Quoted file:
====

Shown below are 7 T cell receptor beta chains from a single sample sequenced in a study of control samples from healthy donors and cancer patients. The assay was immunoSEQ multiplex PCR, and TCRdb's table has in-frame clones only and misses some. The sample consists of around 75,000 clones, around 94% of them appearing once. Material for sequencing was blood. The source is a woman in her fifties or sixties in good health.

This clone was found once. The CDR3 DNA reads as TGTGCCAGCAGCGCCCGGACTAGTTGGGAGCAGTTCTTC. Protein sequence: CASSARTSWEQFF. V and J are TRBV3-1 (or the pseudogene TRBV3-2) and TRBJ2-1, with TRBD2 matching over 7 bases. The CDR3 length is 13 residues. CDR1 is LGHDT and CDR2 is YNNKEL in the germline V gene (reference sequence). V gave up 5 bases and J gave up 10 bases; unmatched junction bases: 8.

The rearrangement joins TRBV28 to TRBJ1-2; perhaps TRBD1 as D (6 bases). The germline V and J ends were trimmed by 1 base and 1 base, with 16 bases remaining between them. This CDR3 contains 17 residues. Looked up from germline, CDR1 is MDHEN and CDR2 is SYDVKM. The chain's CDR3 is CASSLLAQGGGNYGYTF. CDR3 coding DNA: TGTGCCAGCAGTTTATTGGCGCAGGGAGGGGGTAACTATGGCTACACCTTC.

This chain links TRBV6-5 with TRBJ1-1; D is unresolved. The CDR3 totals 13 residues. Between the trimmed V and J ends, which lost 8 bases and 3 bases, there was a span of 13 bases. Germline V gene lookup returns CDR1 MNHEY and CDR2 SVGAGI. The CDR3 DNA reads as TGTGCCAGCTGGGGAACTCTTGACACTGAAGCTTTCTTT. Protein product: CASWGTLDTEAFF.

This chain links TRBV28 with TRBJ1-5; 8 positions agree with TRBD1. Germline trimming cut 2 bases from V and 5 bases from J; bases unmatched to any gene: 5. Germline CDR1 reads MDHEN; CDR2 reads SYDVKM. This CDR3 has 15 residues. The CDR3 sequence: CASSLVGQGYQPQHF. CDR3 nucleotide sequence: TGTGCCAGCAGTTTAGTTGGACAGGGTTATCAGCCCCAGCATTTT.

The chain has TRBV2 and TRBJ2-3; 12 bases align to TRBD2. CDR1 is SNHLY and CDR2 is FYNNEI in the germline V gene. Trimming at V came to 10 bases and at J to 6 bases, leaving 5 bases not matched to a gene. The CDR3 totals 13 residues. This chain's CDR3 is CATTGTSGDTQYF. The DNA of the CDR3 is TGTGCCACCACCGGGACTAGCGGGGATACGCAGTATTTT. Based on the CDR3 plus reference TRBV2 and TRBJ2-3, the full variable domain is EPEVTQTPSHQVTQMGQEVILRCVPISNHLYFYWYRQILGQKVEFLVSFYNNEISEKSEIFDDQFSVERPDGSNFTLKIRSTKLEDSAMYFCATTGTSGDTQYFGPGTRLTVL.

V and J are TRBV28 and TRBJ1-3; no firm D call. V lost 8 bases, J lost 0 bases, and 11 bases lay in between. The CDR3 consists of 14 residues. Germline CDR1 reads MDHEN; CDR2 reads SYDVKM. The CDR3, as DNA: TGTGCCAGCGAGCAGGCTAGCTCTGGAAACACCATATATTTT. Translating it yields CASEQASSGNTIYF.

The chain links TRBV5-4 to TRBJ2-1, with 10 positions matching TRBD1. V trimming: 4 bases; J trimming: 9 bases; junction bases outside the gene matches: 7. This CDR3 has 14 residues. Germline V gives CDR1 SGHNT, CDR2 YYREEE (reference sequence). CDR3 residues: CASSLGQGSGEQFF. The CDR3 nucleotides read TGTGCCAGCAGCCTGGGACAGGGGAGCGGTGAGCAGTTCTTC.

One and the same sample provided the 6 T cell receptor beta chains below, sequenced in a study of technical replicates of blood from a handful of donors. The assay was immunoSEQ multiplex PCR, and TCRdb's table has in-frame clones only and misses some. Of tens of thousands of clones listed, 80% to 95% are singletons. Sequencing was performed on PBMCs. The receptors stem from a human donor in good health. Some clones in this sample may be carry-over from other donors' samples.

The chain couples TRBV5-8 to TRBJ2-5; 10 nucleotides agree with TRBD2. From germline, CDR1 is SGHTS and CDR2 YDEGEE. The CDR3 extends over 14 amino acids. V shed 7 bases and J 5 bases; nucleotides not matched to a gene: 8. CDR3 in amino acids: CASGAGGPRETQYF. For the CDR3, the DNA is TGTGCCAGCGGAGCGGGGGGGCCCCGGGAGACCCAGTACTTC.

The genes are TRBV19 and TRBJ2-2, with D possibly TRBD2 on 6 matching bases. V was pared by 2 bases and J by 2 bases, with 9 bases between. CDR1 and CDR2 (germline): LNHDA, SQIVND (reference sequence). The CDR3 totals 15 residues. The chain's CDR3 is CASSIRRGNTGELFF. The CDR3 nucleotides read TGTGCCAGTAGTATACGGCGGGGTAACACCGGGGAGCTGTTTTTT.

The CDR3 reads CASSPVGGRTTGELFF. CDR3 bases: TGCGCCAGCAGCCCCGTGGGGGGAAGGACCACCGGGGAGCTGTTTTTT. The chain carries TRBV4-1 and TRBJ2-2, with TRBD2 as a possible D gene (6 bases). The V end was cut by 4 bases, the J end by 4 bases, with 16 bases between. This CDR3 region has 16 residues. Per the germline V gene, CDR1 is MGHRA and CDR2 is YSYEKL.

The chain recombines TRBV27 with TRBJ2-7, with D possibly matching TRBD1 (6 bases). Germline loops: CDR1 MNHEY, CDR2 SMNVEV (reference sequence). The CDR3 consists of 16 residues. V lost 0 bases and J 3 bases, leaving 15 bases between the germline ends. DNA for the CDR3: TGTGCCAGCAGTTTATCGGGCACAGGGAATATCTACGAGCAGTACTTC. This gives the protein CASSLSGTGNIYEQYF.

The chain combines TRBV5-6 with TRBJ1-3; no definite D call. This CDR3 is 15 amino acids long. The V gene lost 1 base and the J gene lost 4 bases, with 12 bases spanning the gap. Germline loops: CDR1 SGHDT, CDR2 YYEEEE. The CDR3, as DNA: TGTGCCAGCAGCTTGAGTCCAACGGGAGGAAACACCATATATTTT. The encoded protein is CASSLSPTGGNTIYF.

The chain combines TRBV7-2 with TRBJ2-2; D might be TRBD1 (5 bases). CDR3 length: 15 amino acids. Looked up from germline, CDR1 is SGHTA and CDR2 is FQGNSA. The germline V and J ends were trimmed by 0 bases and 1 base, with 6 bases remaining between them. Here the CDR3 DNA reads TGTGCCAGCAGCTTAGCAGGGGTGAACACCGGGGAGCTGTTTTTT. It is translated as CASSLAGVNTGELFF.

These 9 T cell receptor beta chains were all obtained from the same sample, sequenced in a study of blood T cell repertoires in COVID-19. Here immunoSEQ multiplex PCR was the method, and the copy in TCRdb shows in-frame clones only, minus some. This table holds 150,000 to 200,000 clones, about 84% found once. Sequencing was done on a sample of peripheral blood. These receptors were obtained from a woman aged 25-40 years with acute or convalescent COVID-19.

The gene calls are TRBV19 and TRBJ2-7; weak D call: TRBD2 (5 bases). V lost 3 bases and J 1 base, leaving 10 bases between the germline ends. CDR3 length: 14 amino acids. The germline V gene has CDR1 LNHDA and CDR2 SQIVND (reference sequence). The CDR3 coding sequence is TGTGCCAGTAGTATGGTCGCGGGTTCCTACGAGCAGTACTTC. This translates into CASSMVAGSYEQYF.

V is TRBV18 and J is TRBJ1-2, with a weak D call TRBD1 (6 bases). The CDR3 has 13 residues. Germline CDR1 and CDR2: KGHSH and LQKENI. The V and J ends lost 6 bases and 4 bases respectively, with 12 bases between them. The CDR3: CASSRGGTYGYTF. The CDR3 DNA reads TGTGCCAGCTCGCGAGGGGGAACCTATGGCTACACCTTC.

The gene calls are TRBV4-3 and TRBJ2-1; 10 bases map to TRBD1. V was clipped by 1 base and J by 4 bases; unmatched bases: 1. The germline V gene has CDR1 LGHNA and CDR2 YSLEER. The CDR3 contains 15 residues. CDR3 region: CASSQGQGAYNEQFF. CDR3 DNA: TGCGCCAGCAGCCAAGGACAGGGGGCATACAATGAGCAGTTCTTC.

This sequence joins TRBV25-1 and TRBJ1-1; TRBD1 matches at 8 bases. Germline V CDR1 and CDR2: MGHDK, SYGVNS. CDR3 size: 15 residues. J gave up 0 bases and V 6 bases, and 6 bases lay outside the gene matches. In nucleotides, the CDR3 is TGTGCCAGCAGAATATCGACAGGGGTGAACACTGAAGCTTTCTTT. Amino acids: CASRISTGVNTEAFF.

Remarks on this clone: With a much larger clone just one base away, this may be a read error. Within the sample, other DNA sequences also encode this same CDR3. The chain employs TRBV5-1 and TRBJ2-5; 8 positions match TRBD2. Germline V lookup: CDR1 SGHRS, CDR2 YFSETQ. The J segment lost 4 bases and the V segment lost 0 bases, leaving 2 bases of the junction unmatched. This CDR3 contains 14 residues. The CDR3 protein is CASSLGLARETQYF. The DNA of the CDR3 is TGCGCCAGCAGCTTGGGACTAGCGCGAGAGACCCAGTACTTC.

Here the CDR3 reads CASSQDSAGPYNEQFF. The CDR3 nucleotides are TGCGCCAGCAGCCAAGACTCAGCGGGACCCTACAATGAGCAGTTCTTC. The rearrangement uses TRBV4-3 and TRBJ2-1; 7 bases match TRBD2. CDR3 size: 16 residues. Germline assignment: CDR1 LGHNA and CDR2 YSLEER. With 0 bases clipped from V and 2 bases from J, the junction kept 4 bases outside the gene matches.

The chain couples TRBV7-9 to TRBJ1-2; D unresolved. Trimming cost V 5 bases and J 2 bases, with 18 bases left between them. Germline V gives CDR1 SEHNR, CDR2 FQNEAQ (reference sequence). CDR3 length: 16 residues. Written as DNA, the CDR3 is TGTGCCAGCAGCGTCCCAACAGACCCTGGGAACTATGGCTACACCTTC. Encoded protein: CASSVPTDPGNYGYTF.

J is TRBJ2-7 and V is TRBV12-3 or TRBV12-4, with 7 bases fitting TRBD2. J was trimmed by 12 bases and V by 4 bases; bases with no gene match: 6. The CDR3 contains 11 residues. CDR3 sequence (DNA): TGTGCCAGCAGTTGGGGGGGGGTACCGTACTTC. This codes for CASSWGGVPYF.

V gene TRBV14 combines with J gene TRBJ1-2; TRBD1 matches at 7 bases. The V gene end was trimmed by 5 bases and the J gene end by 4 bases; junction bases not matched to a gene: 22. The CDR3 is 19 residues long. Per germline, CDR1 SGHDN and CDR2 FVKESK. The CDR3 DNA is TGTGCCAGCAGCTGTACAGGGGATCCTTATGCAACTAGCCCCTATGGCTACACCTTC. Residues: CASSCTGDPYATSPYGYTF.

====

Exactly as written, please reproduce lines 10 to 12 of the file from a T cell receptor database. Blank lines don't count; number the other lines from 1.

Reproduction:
The chain couples TRBV5-8 to TRBJ2-5; 10 nucleotides agree with TRBD2. From germline, CDR1 is SGHTS and CDR2 YDEGEE. The CDR3 extends over 14 amino acids. V shed 7 bases and J 5 bases; nucleotides not matched to a gene: 8. CDR3 in amino acids: CASGAGGPRETQYF. For the CDR3, the DNA is TGTGCCAGCGGAGCGGGGGGGCCCCGGGAGACCCAGTACTTC.

The genes are TRBV19 and TRBJ2-2, with D possibly TRBD2 on 6 matching bases. V was pared by 2 bases and J by 2 bases, with 9 bases between. CDR1 and CDR2 (germline): LNHDA, SQIVND (reference sequence). The CDR3 totals 15 residues. The chain's CDR3 is CASSIRRGNTGELFF. The CDR3 nucleotides read TGTGCCAGTAGTATACGGCGGGGTAACACCGGGGAGCTGTTTTTT.

The CDR3 reads CASSPVGGRTTGELFF. CDR3 bases: TGCGCCAGCAGCCCCGTGGGGGGAAGGACCACCGGGGAGCTGTTTTTT. The chain carries TRBV4-1 and TRBJ2-2, with TRBD2 as a possible D gene (6 bases). The V end was cut by 4 bases, the J end by 4 bases, with 16 bases between. This CDR3 region has 16 residues. Per the germline V gene, CDR1 is MGHRA and CDR2 is YSYEKL.